Saturday 26 June 2021

'Cow' by Natalie Warther

I give birth to a cow. “You’re not the first,” says the nurse. Other women had given birth to a whole number of things–– paper weights, engine parts, dutch ovens, and once, a potted plant that came out dead in a trail of soil and fluid. When they cut the cord it was brown like a root.

“This is our cow,” we say to guests, as proudly as we can. “This is our cow,” we whisper to each other in bed, when we are unsure and nervous about being the parents of a cow.

We could leave her in a field with other cows, in the middle of the night, no one would know, she would blend in with the other cows, we could leave her in a field of cows.

“That’s not a child, that’s a cow,” other children say. “You’re right,” we say, because they are.

Parenthood is hard like a little black stone pressed into our palms. One day the stone was not there, and then it was, and we could not put down the stone.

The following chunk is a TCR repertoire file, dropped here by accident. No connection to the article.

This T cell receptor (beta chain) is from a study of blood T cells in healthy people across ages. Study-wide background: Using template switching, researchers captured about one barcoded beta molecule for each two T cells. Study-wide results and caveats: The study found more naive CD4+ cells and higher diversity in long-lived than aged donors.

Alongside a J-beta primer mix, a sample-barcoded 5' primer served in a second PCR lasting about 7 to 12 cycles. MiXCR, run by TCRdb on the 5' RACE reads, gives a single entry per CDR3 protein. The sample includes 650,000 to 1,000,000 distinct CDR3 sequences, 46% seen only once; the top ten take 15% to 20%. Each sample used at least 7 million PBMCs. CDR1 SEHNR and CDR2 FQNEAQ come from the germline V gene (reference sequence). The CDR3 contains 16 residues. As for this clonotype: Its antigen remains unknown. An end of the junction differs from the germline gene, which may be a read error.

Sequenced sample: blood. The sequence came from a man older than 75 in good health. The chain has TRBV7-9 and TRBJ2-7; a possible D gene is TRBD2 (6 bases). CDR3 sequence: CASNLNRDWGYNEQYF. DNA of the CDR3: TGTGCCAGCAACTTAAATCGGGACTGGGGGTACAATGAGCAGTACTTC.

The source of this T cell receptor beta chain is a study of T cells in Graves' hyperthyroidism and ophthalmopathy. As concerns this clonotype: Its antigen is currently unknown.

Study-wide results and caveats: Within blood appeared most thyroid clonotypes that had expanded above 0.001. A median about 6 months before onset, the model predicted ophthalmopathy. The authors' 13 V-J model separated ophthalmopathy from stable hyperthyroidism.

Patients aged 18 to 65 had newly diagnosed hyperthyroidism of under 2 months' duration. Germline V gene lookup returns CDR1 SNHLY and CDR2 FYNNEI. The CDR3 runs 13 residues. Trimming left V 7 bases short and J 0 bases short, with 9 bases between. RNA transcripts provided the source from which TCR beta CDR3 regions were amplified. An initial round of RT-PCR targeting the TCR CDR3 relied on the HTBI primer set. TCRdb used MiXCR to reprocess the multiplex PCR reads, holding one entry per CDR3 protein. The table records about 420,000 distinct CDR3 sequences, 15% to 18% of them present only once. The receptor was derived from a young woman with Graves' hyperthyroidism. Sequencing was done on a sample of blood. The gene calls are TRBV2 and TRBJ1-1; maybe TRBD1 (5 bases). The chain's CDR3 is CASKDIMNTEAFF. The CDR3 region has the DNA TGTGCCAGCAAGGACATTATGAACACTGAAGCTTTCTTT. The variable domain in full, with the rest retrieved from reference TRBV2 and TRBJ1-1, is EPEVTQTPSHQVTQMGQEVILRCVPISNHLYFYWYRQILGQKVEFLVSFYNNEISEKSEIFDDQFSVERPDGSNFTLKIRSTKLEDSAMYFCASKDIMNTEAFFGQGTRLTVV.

We fill her crib with grass, like a manger. She lays down and stands up and kicks my husband once but never does she ever kick me.

We join a support group. A woman who’d given birth to an iron rocks the thing and pats what would be its bum. “What’s the hardest part?” they ask us, and we say, “It’s like we don’t even know our own...”

“This is our cow,” we say in the car. “This is our cow,” we say in the shower. “This is our cow, this is our cow, this is our cow,” we say it until we believe it, until she believes it, until she knows she is loved, the cow is loved, she is.

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